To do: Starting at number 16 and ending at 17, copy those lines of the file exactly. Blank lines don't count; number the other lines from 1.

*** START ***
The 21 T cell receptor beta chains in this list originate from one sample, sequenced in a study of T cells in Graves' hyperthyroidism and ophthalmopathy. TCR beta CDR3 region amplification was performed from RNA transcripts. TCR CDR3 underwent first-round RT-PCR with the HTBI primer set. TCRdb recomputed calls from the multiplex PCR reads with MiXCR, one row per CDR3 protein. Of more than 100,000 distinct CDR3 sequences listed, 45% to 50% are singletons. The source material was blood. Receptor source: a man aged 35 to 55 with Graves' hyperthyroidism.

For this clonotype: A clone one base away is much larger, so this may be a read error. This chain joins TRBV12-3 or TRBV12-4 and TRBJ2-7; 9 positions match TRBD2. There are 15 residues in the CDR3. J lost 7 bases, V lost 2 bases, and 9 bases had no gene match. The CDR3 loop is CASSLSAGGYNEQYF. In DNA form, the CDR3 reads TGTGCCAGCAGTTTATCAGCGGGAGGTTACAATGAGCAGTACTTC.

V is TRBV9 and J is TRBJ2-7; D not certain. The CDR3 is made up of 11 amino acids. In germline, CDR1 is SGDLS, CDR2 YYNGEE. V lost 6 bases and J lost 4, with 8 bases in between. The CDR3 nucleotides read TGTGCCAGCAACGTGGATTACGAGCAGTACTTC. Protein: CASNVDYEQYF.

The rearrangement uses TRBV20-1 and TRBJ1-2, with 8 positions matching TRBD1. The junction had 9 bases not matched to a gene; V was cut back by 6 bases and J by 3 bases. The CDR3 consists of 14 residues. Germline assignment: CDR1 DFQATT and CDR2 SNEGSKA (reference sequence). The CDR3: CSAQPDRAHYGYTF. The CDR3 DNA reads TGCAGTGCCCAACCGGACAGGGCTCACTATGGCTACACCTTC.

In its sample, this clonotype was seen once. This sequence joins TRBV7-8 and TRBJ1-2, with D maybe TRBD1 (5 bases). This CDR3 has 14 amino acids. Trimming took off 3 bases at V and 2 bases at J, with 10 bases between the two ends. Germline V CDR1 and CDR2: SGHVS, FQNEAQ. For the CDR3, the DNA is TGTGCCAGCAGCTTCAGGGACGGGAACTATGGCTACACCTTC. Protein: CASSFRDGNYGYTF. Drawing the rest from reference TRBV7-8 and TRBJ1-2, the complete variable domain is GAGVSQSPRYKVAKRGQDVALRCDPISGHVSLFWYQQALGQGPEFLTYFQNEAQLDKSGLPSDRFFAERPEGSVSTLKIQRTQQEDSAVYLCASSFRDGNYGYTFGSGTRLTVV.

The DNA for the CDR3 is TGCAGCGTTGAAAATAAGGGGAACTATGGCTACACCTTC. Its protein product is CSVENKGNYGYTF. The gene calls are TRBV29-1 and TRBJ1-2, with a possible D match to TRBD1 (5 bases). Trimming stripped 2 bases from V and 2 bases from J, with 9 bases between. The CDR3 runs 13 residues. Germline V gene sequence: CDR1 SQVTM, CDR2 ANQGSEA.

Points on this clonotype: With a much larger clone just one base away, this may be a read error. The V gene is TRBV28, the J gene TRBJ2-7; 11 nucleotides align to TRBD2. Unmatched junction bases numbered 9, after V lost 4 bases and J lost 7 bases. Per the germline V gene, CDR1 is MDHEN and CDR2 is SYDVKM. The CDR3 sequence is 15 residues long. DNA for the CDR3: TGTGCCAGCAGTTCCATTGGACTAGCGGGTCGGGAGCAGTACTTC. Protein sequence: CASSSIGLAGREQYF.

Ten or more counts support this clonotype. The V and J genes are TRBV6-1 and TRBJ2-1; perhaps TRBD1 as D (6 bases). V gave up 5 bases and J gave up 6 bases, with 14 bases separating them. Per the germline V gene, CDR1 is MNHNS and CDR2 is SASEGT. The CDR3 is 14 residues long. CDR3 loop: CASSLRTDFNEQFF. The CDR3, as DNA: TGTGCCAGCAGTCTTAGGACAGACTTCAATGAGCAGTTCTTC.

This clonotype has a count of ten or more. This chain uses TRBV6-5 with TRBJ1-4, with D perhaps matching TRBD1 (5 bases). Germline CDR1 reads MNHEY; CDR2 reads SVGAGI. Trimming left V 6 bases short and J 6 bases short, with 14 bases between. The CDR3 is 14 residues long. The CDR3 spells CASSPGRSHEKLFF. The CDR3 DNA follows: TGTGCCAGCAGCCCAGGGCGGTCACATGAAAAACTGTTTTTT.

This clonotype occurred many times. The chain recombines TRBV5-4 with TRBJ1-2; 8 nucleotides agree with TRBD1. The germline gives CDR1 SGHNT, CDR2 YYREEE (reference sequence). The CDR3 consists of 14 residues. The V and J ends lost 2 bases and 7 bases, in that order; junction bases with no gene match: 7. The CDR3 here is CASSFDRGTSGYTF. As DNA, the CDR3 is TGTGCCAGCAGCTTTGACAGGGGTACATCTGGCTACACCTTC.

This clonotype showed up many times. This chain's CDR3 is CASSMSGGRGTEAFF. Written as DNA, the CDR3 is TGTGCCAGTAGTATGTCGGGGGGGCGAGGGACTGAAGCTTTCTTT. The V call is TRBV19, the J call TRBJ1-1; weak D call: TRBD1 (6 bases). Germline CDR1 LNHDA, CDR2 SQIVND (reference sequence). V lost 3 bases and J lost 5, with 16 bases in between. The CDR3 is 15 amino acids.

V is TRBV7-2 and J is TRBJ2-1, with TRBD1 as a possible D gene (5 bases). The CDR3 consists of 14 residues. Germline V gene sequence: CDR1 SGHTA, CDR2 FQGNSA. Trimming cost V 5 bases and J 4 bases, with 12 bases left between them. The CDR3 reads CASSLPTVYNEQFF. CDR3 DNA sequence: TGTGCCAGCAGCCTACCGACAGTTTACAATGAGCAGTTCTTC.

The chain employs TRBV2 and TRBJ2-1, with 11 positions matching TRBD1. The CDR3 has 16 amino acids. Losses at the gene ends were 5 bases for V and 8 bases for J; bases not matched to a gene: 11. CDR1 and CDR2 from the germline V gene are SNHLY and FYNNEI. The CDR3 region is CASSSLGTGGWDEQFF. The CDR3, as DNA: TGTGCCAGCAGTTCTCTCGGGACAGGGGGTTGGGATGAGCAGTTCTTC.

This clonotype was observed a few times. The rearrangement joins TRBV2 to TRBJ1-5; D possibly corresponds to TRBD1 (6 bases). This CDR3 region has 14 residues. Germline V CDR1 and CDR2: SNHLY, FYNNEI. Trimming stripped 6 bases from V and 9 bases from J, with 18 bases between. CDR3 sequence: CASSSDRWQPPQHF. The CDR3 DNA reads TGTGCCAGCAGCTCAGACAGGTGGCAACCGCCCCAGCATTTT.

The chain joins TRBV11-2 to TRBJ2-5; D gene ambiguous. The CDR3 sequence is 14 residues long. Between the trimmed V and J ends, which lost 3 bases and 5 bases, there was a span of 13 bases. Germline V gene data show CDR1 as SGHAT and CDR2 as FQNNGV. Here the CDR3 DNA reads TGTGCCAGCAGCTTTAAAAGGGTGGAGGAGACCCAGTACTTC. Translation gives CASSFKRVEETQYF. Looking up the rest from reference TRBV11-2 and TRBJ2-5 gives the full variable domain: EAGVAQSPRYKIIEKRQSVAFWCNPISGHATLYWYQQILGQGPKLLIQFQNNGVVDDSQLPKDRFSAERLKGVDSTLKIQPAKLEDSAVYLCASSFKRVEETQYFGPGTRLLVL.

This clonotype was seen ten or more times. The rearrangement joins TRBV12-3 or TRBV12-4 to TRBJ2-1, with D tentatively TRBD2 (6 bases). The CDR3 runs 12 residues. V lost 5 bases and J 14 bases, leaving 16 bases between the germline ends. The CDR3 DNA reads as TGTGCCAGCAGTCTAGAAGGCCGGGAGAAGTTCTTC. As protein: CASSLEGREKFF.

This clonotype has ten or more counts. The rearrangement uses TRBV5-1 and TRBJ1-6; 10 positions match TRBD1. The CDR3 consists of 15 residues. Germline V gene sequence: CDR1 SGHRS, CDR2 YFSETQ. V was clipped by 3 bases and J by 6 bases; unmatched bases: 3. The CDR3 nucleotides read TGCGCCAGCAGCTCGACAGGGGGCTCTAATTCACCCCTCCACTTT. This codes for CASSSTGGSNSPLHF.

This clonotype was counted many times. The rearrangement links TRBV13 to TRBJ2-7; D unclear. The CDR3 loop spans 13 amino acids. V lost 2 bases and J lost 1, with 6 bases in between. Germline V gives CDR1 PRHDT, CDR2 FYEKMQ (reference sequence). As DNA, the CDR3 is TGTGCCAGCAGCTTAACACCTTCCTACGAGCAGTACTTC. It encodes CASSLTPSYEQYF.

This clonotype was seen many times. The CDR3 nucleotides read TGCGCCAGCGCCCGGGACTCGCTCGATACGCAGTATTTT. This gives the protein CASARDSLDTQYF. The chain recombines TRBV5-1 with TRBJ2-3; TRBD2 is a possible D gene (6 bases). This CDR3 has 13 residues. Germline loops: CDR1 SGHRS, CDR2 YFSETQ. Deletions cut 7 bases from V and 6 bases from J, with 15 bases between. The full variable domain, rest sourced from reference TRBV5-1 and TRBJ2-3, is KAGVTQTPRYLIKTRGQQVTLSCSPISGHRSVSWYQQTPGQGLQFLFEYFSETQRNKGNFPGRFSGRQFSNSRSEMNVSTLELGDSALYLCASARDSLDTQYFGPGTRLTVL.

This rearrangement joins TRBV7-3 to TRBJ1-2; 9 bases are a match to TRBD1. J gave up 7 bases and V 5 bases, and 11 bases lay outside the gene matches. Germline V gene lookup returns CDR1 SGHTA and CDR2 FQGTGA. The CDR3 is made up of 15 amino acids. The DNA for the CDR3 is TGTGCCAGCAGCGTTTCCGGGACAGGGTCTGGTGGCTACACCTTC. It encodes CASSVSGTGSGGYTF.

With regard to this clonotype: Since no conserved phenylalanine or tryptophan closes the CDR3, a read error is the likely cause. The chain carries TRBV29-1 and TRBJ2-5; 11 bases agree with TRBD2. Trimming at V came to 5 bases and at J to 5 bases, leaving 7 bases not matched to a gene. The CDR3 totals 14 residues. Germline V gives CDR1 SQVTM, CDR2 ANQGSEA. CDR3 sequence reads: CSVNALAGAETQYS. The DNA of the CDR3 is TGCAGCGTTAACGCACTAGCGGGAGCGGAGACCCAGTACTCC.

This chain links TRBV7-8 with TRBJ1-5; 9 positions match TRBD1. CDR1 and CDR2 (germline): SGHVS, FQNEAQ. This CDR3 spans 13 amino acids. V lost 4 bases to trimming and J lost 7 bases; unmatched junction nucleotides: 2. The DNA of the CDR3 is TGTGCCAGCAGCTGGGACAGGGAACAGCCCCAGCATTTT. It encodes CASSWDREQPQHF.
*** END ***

This clonotype was seen ten or more times. The rearrangement joins TRBV12-3 or TRBV12-4 to TRBJ2-1, with D tentatively TRBD2 (6 bases). The CDR3 runs 12 residues. V lost 5 bases and J 14 bases, leaving 16 bases between the germline ends. The CDR3 DNA reads as TGTGCCAGCAGTCTAGAAGGCCGGGAGAAGTTCTTC. As protein: CASSLEGREKFF.

This clonotype has ten or more counts. The rearrangement uses TRBV5-1 and TRBJ1-6; 10 positions match TRBD1. The CDR3 consists of 15 residues. Germline V gene sequence: CDR1 SGHRS, CDR2 YFSETQ. V was clipped by 3 bases and J by 6 bases; unmatched bases: 3. The CDR3 nucleotides read TGCGCCAGCAGCTCGACAGGGGGCTCTAATTCACCCCTCCACTTT. This codes for CASSSTGGSNSPLHF.